Selena Anderson’s work pushes the boundaries of realism and fantasy as she explores and interrogates the ideas of race, identity, and Black womanhood in the American South. She is working on an inventive collection of stories, Tenderoni, populated by a menagerie of “runaways, enchanted mirrors, judgy psychics, mischievous ghosts, tiny men, women who fall spontaneously pregnant, and girls yearning for connection and trying to survive.” Continuing to explore these themes, Anderson is also working to complete two novels: Quinella and Cenisa, Samira, Monet. Her nominator writes, “Selena articulates, through brilliant prose, the fears and thoughts that preoccupy modern society. I have been consistently struck by the ways in which she balances the confidence of a mature writer with the vulnerability that characterizes the most impactful work. There is, at once, an emotional honesty and physical reality to her writing that has captivated me from story to story.”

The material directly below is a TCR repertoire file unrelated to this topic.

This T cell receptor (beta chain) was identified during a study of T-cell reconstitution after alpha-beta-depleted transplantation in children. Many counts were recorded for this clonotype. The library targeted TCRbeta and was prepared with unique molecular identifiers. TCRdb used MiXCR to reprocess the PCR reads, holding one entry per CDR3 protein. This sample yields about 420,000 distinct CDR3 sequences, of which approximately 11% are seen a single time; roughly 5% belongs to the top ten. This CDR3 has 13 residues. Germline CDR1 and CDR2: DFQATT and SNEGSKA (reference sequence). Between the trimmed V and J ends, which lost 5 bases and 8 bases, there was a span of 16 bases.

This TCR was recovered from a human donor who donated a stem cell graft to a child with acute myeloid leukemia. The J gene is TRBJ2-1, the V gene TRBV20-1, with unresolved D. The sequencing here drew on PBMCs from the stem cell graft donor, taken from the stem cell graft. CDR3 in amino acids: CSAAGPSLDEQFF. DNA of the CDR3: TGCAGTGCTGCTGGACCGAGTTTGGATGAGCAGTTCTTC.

Anderson's work has appeared or is forthcoming in Oxford American, The Georgia Review, Bomb, Callaloo, and Fence, among others. She has received fellowships from the Kimbilio Center, the MacDowell Colony, and the Bread Loaf Writers’ Conference. She received her B.A. from the University of Texas at Austin, her M.F.A. from Columbia University, and her Ph.D. from the University of Houston. Anderson is an assistant professor at San José State University, where she also directs a reading series. She plans to use her Writer’s Award for child care over the next year to finalize her manuscripts and begin a new project about the Texas-to-Mexico underground railroad. She lives in San José, California, with her family.